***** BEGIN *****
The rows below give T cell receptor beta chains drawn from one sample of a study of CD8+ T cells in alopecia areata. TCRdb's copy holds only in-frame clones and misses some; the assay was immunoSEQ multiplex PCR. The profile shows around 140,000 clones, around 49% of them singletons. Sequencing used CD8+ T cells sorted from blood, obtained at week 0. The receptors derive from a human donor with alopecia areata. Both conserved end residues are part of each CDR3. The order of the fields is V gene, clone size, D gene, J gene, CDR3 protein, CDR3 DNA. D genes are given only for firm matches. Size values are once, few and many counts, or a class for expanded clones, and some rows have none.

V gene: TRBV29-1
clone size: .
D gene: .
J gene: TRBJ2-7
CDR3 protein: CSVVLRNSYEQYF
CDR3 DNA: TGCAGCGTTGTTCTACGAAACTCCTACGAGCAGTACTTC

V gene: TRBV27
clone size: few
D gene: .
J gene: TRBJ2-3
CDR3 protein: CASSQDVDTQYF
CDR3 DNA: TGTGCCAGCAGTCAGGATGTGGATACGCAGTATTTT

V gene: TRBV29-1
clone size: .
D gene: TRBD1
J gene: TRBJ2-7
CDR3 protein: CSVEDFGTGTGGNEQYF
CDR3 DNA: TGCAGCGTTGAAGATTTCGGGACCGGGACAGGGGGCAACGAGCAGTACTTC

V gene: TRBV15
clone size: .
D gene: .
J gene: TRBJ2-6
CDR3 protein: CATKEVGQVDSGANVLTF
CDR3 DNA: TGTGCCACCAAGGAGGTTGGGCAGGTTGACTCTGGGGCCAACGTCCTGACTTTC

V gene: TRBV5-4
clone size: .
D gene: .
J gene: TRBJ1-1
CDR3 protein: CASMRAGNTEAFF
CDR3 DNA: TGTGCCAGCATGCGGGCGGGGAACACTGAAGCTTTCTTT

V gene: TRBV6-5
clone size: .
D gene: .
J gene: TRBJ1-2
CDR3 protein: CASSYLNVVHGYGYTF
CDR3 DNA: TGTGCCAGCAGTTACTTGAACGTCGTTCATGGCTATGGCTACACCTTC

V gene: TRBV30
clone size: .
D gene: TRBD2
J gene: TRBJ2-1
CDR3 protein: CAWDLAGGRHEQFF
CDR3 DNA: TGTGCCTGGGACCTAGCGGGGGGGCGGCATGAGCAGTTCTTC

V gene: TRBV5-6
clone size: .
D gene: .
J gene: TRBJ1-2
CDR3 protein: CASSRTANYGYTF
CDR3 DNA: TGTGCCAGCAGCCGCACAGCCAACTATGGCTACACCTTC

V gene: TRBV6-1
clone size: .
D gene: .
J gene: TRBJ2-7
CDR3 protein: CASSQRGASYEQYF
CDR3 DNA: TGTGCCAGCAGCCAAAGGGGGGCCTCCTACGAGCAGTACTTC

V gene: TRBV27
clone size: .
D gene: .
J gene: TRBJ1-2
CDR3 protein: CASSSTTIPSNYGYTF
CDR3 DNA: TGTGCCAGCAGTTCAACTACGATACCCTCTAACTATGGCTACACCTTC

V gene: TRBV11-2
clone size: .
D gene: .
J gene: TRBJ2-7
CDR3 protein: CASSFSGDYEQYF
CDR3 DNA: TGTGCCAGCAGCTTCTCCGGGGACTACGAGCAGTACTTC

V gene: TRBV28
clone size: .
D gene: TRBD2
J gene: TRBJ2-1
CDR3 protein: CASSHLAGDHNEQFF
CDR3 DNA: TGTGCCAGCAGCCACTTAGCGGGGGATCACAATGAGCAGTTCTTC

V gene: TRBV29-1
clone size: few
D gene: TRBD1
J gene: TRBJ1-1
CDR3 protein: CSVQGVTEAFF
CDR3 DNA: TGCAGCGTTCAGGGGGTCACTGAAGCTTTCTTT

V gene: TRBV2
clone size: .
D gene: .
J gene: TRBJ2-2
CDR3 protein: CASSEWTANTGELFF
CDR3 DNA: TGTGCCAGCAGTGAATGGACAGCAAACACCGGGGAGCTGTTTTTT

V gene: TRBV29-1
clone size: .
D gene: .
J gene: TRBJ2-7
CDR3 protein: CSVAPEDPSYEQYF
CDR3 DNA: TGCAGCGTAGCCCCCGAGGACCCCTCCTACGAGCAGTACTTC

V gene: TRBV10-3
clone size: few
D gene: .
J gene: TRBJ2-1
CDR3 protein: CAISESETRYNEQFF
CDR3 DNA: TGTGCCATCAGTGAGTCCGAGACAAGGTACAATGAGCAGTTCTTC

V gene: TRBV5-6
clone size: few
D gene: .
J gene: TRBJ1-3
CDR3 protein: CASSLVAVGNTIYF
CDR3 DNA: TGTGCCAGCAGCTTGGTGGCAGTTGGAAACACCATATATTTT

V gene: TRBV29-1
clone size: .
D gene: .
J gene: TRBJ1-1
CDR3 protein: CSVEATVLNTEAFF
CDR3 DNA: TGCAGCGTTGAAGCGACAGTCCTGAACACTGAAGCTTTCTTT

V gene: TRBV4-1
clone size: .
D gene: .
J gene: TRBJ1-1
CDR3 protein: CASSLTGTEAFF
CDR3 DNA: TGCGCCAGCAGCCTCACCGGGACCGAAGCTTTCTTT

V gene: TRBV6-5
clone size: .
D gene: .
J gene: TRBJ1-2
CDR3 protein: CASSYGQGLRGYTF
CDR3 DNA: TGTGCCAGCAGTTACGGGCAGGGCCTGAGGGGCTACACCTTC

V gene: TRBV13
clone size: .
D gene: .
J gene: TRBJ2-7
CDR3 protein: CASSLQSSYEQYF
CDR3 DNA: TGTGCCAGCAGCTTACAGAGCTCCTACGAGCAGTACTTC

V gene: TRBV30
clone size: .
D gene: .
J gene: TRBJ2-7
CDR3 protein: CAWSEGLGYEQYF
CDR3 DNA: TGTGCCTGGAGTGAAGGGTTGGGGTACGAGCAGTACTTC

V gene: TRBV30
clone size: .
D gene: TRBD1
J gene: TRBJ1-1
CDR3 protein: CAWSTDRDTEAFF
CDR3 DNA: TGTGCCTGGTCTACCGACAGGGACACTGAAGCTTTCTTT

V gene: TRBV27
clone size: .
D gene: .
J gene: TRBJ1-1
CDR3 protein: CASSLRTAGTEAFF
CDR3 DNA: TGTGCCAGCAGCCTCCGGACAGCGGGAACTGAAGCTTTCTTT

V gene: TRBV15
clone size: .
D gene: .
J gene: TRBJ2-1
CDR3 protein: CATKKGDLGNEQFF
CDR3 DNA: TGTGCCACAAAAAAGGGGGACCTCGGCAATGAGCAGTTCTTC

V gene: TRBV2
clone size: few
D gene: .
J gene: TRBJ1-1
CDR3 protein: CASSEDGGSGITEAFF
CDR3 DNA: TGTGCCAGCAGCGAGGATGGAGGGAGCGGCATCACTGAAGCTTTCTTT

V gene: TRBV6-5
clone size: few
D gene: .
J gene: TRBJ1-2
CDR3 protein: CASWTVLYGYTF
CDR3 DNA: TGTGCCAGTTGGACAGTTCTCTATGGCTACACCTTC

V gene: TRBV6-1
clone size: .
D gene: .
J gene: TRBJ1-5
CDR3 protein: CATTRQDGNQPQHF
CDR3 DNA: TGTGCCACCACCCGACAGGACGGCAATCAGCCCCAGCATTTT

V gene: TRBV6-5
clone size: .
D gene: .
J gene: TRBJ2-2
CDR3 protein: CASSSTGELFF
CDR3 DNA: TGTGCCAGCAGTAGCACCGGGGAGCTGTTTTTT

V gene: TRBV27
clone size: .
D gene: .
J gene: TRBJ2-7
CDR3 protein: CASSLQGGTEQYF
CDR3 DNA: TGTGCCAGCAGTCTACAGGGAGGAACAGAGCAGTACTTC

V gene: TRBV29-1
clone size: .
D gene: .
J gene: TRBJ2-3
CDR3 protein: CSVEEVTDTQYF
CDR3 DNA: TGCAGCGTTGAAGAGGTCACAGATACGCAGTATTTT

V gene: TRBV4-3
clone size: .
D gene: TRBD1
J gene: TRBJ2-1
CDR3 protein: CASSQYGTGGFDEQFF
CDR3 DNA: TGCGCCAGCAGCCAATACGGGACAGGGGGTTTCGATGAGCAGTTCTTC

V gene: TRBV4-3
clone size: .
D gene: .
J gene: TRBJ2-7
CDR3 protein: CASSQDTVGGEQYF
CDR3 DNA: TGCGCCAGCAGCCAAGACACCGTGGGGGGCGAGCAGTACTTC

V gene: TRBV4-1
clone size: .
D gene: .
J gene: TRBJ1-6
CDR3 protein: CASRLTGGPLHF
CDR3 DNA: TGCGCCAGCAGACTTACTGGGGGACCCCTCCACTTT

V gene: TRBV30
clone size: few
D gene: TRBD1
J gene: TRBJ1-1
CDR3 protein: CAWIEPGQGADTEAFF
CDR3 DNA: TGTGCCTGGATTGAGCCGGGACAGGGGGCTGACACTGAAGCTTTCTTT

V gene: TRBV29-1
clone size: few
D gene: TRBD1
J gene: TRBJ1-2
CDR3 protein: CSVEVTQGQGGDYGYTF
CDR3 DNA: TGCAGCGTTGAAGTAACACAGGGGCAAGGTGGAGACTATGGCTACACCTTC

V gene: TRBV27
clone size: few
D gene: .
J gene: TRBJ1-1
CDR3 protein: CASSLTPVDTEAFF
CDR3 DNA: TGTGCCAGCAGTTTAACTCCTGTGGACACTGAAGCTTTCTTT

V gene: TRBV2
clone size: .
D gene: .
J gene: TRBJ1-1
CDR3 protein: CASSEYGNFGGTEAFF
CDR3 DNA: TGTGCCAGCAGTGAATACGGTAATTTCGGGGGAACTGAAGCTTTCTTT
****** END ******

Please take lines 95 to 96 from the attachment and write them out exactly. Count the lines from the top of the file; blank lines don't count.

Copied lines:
J gene: TRBJ2-1
CDR3 protein: CAISESETRYNEQFF